On our first Valentine’s Day together, he told me he loved me. He saw our relationship lasting forever, and he promised that he would do everything in his power to keep us together.
On our second Valentine’s Day together, he asked to have access to my credit card. I handed it to him eagerly. After all, he had convinced me that he was better with money than me. He convinced me that I was too stupid to understand how credit cards worked — I would only screw it up. Earlier, he had already begun managing my checking and savings accounts. The financial abuse had started. It was just a matter of recognizing the signs.
On our third Valentine’s Day together, I was ready to leave. As I sat in the movie theater with his hand wrapped tightly around mine, I could only dream of a way to escape. Unable to access my money or take out cash without him knowing, that all seemed impossible. Even running out the door of the theater would require money — money he wouldn’t let me have in fear that I would use it against him or against his wishes.
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It wouldn’t be until months later that I fought my way out of the relationship and to freedom. To this day, I still wear the very real scars of what happened during my physically, emotionally, and financially abusive relationship.
The Prevalence of Financial Abuse and Infidelity
According to CentSai’s 2017 survey of 2,000 responders, nearly two-thirds of millennials reported a partner manipulating their access or use of money to control or gain power over them. The same number of responders reported being lied to about their partner’s spending, savings, or earnings.
A year ago, I interviewed several women on this subject. Much like my story, many of the women talked openly of physical abuse and, in extreme cases, torture. Others experienced financial abuse in the form of deception. A stolen wallet was used for a drug habit. Another used his wife’s card to pay for dates with a mistress.
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The Signs of Financial Abuse
The abuser almost always gained control by expressing a desire to take care of his or her partner. Breadwinners would do it under the guise of being better at managing money. One kept telling his partner that she wasn’t intelligent enough to handle a budget. That was similar to my own previous situation.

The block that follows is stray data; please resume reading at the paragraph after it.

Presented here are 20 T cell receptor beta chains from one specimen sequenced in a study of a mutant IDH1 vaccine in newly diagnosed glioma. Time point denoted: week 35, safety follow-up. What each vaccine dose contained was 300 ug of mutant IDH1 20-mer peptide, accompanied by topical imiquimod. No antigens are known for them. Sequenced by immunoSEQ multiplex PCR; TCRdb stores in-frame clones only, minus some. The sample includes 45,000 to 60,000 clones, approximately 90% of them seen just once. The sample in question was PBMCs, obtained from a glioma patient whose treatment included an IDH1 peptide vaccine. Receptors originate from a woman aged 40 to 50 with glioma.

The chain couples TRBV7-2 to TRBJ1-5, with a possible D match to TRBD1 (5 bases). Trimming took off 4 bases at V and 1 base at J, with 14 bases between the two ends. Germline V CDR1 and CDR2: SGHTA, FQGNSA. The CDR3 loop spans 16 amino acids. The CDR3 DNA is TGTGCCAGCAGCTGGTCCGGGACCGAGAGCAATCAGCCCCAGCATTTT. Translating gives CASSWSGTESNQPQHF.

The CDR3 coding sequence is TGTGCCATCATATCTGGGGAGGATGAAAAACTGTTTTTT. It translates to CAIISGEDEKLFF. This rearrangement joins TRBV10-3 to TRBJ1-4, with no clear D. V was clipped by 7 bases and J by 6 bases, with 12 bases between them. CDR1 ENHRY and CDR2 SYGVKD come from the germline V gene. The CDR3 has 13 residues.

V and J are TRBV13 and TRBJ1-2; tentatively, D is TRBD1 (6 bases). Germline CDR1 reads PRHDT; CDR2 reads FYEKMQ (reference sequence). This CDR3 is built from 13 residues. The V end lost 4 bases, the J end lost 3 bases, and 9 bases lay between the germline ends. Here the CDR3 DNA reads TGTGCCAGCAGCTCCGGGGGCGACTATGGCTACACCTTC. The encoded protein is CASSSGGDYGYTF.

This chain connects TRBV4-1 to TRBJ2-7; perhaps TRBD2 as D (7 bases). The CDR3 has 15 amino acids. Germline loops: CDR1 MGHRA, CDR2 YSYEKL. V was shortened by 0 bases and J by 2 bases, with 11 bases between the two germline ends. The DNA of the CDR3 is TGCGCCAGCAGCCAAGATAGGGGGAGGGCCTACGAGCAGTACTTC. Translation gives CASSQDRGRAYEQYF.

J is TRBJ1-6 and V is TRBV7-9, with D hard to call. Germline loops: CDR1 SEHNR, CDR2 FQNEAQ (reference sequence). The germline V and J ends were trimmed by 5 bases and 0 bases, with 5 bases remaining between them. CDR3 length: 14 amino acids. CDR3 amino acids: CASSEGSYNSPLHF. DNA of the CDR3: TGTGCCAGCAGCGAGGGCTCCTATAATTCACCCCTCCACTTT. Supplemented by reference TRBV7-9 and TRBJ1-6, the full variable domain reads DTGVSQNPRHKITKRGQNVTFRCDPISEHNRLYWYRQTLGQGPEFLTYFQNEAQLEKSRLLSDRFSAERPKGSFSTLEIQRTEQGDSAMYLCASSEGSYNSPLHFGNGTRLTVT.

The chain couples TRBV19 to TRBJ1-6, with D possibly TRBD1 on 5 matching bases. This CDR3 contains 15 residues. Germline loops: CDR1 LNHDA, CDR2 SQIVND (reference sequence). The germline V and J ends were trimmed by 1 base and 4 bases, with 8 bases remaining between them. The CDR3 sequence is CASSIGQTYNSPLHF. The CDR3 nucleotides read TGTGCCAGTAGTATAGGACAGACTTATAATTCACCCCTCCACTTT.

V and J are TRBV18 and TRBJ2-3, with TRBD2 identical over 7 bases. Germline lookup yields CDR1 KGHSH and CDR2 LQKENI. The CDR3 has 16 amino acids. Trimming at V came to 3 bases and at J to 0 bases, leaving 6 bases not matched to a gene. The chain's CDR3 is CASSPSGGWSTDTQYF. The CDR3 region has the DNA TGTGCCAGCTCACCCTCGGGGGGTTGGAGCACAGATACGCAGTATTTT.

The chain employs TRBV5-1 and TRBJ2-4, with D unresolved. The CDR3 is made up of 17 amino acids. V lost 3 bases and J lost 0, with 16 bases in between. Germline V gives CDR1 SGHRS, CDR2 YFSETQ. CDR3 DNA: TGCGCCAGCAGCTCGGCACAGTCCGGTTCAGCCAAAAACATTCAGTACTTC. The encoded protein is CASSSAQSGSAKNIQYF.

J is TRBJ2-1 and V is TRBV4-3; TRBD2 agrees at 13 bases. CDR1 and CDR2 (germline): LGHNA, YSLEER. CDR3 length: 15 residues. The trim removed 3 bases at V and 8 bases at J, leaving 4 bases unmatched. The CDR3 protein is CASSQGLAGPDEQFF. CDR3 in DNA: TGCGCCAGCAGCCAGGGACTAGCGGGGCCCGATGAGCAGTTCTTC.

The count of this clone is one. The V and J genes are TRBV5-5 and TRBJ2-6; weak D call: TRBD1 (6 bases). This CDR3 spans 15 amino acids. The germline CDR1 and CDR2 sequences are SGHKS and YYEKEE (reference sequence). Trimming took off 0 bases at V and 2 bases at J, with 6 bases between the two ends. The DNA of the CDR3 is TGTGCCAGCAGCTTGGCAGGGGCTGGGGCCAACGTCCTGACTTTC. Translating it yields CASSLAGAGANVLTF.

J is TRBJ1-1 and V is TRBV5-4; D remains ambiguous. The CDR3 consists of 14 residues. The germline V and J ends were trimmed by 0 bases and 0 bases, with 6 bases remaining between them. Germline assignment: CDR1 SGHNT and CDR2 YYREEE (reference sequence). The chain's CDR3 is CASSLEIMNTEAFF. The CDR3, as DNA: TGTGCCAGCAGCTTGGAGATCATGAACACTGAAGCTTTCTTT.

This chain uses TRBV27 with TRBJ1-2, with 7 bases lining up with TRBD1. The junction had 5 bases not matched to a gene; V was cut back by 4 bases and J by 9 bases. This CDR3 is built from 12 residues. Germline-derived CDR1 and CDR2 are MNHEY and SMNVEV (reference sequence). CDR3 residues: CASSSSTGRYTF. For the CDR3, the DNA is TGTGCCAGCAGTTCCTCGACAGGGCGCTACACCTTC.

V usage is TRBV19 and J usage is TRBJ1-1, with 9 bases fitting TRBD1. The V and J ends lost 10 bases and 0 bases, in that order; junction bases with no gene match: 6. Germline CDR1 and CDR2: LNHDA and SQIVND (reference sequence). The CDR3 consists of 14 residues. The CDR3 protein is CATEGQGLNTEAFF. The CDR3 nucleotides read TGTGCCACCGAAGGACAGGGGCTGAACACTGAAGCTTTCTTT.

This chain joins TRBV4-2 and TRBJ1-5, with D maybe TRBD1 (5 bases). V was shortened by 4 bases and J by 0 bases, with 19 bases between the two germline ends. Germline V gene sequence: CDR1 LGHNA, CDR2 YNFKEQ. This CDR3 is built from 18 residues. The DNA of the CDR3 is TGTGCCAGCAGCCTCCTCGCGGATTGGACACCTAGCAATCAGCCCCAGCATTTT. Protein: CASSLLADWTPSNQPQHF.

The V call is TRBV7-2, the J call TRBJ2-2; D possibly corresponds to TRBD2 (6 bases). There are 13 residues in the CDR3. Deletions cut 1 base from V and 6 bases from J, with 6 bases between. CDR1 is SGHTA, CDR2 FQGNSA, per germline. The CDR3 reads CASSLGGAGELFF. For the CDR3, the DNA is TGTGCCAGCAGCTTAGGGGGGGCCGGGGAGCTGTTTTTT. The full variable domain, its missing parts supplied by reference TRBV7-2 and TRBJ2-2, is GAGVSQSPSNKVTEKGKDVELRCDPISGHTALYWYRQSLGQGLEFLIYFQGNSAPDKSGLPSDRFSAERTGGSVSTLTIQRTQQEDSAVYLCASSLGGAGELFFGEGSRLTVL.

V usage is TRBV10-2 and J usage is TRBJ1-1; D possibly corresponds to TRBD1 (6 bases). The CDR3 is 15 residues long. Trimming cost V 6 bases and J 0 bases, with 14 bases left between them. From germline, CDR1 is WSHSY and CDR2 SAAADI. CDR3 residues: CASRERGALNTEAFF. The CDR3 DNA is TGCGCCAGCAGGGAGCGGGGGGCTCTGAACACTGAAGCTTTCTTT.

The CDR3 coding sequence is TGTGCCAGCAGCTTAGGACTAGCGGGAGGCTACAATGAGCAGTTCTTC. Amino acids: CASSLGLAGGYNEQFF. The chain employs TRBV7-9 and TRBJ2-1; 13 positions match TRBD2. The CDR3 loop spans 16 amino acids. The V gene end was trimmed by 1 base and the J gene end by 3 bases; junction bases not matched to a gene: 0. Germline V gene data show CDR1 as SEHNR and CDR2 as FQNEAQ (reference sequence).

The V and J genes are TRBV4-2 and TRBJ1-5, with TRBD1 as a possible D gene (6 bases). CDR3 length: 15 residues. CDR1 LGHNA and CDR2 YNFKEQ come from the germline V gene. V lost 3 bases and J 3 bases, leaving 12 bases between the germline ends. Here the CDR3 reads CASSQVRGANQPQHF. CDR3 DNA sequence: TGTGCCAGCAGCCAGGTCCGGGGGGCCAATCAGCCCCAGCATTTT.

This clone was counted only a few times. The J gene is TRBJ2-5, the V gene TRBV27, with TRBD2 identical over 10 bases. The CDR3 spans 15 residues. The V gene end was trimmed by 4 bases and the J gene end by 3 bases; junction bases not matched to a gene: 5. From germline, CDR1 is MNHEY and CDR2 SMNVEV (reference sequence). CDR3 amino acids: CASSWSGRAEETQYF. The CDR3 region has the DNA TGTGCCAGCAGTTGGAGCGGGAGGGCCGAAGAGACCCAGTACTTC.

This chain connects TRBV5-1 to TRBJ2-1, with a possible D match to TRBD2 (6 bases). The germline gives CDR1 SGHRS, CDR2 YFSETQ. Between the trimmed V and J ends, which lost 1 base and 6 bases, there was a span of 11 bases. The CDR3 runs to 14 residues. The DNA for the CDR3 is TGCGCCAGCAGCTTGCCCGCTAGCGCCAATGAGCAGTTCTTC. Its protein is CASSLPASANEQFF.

Money may not be a fist, but when used in such a troubling way, it can pack a near-deadly punch.
One woman I spoke to confessed that she couldn’t even buy the supplements her son needed to treat a vitamin deficiency. When I last spoke to her, she was still unsure how she would be able to afford groceries and the child’s medicine when her husband gave her only $20 a week for spending.
For these abusers — including mine — controlling money is a way to keep a partner in her place. Without cash, there’s no way to put gas in the tank. A turned-off phone means no calling home for help. Hidden or unauthorized debt racked up on a “borrowed” credit card or on another person’s credit makes permanent dents in the victim’s financial future (including her ability to get a loan, lease an apartment, or have affordable monthly payments on debts).
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During my financially abusive relationship, I couldn’t see my credit dwindling or my cash disappearing. I was so “in love” that I failed to see that without money in my bank, I could never have real, true freedom to escape the relationship. It wasn’t until too late that the mistakes I made on those first Valentine’s Day dates came back to haunt me.
For many, even once they escape the cycle of financial abuse, their credit is ruined, leaving them with a difficult road ahead. If you find yourself in this situation, learn how you can get help repairing your credit.
Recognizing the Signs of Financial Abuse
Today, I have learned some hard truths about love and money. First and foremost, love does not control, nor does it manipulate. And it is not a power struggle.
Love is not insistence or pressure to take something from another that is rightfully theirs. Love is not physical pain or harsh words repeated over and over again like a broken record. And love is not a romantic date on February 14 from which you can’t walk away.
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If your spouse or partner is withholding money or other financial necessities from you, we recommend that you contact the free National Domestic Violence Hotline and request information about what you can do to break free from the cycle of financial abuse.